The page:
This post today was inspired by something utterly ridiculous that happened to me the other day. I had to share, I just couldn’t believe how suddenly and how violently my NATs seemed to suddenly flare to life.
I realised that one part of NATS I haven’t covered in this series yet is perception. Specifically: How we misinterpret the actions of others and make them a negative reflection of ourselves, when they’re actually nothing to do with us!
Check out this article on Cognitive Distortion, it really is eye-opening!
It is very easy to misread someone’s actions if you’re having a bad day. But how can you really know what someone else is thinking?
You can guess based on contextual clues, but unless that person voices their thoughts themselves, you cannot be certain. So why let your worries run away with you?
Just the other day, I had a reminder of how my NATs can be a pain in the neck.
I have been having a hard time lately, with lots of stressful things happening one after the other this year, growing steadily worse and coming closer together with each new issue.
You might think that would be what this post is about. How my NATS were actually justified for once, even. But no, this is about something small and completely independent, proving just what a crapshoot living with Negative Automatic Thoughts can be sometimes.
Since being back at work I have been dropping off my son at nursery then heading straight to work, sitting in the café doing some writing before starting my shift an hour or so later.
I walked in this particular day and greeted someone by offering a comment about the cold outside, not an uncommon start to a conversation, I feel.
This person didn’t really respond, they even seemed to have an unhappy look to them. They clearly saw me stood next to them as others acknowledged me. I then, feeling awkward, made a comment about getting a drink and moved away, going to get a cuppa and sit down.
That was it. My day was ruined.
All I could think about the whole time I was writing was this person’s lack of response. How it must mean that they were angry with me about something. How when I started my shift I was going to get negative feedback or even a proper telling off for some sort of mistake I had made on my previous shift.
I even text Husband complaining of the interaction. He, of course, replied ever level-headed – ‘Maybe they’re having a bad day about something else’.
Stupid Husband, being so reasonable and logical and probably right.
I still couldn’t shake the feeling that they were angry with me. Certainly, I must be in trouble! I had made a mistake or upset someone and not only was I going to get a telling off, I would deserve it. Tiny little things from my last shift came to my mind; silly things that had never been an issue suddenly had me wondering ‘should I have done that?’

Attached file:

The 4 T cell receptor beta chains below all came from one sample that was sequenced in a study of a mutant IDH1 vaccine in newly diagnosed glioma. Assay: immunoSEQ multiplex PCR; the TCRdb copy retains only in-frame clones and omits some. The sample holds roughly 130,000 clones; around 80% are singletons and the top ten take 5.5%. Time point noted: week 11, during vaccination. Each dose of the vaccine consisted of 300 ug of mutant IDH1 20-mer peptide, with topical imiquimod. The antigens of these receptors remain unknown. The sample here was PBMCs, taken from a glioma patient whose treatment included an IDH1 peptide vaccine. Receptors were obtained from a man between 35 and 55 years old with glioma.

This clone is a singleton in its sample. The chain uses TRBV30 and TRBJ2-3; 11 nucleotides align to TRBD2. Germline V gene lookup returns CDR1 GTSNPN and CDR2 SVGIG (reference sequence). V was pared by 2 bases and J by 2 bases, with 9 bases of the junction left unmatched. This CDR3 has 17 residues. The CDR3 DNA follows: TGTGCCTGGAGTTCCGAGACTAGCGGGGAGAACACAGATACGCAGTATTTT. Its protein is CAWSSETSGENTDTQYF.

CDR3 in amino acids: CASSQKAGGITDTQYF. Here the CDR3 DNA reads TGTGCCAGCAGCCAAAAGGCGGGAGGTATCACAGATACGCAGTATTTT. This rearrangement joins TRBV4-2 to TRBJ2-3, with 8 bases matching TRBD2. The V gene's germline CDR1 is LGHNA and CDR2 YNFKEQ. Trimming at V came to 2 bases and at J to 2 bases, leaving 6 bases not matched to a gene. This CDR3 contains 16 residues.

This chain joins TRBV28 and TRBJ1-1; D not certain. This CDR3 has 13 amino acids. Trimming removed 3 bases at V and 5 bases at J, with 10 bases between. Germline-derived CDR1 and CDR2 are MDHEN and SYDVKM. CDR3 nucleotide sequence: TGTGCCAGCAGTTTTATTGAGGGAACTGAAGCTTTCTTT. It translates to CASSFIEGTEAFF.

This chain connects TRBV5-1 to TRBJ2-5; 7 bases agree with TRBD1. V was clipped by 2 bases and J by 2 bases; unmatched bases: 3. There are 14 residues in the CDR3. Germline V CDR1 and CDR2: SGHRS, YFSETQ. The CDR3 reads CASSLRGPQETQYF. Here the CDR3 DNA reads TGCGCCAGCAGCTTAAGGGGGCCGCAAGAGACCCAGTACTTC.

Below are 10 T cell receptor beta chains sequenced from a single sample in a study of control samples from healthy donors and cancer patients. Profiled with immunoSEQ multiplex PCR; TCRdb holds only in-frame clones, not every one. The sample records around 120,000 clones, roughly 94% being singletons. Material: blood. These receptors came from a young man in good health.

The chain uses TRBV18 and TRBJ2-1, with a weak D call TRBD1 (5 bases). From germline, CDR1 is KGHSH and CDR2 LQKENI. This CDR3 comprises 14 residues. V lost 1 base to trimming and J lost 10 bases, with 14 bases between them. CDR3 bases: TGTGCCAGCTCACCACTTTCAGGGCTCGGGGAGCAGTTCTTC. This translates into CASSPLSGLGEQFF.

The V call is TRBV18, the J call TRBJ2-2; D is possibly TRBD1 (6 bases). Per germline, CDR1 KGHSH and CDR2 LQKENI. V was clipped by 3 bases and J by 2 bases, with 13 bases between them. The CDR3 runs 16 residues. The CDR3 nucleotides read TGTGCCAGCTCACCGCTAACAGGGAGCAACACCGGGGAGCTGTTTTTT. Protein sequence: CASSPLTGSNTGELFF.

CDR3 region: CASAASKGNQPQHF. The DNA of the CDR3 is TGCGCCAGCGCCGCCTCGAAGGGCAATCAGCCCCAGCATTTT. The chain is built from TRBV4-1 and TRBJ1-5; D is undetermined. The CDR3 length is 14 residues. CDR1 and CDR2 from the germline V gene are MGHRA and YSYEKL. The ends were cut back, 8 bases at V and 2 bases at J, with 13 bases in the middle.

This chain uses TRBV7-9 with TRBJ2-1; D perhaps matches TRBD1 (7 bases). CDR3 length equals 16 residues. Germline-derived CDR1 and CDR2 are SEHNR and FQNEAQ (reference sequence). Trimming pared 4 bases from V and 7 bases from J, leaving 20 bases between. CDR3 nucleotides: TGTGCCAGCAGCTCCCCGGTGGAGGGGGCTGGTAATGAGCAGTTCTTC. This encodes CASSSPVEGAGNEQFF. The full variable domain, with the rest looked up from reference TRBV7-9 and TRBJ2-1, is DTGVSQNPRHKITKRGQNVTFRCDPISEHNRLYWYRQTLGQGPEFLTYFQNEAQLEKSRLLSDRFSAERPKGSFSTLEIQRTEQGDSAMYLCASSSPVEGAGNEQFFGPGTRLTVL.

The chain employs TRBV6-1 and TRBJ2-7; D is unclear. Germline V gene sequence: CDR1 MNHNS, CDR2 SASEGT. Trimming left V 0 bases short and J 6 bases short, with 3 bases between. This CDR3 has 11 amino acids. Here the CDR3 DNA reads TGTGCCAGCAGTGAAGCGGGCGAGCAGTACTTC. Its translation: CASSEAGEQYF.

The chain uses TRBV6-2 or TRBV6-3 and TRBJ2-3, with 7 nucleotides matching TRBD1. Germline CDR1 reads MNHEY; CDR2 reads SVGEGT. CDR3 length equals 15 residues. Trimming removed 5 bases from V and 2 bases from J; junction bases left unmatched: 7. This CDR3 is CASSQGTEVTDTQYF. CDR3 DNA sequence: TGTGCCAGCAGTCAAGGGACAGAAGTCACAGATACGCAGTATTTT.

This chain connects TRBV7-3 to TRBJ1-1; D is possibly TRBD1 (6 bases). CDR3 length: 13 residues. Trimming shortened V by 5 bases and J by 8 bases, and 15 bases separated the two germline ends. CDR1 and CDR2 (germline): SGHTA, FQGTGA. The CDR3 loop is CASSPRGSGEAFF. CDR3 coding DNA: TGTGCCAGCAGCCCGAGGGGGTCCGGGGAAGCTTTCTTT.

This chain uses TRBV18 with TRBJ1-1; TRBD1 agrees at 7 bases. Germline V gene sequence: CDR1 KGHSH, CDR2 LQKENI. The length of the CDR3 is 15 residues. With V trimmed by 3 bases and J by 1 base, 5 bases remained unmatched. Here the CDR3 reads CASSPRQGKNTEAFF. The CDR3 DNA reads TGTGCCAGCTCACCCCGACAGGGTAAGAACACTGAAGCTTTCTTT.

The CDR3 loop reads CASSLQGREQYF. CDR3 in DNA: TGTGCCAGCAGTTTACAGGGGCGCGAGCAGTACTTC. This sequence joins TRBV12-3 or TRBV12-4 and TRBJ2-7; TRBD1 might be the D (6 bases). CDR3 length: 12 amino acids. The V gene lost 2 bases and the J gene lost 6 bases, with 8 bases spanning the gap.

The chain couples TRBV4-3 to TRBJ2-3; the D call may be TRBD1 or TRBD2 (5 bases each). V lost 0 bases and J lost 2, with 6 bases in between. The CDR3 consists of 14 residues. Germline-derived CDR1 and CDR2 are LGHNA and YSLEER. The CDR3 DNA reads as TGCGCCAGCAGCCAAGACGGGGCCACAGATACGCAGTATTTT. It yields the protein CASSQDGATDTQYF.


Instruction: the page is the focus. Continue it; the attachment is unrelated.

A part of me knew, of course, that what was happening was NATS. It’s entirely possible this one little thing blindsided me so much because lately, I had been having such legitimate stress to worry over, my brain had missed being ridiculous about silly things.
When I started my shift, I was so tense. Inside I was defensive and worried and convinced by then that I was going to get fired. That is how ridiculous my brain likes to be sometimes.
Do you know what actually happened?
It turned out, after a conversation with the person in question, that they were just having a bad day. They were stressed, hungry and as a result; hangry. We’ve all been there.
Their frosty reaction to my greeting was merely a response hampered by distraction. It wasn’t my fault, I had done nothing wrong! Our conversation was amicable and clearly made us both feel better, as I offered support and insight to their worries. I walked away feeling completely and utterly daft.
How could I have gotten myself so worked up? I was seriously worried over absolutely nothing! And Husband was right (Shh, don’t tell him!) about it being completely unrelated worries that had distracted them.
I allowed my perception of the situation to become completely selfish, by taking someone else’s mood and situation and making it completely about myself.
I felt like an absolute fool.
But when you’ve got this annoying negative voice in your subconscious that insists on twisting things against you, well…
I know sometimes that NATs can seem like little things. They can come and go in the grand scheme of things. They can be small and easy to ignore or they can be huge and all consuming. What made me angry with myself on this day, was that up until that one moment, I had actually been feeling better.
That morning I had accomplished two things which had been a part of my bigger stresses and I was finally starting to see a light at the end of the tunnel. I had allowed myself to maybe begin relaxing, for the first time in a long time.
I let my guard down and my brain punished me for it. But at least, on this occasion, it was only an hour before I could reign it in with real world evidence to the contrary.
Can you imagine if I hadn’t had the chance to speak to that person? I shudder to think how that negativity could have affected my entire week.
I shouldn’t have become so carried away from one small interaction, but sometimes we can’t help ourselves. The only thing I can do now I try not to let it happen again.
The next time I might find myself worrying over something like this, I can just call up this incident and try to remind myself how I made such a fuss over nothing, and how silly I felt afterward!
Do you find yourself worrying about other people’s actions more than you think you should?
Do you often read into things the wrong way only to find there was nothing there to read?
You’re not alone, just remember, it might not be about you, so why worry!?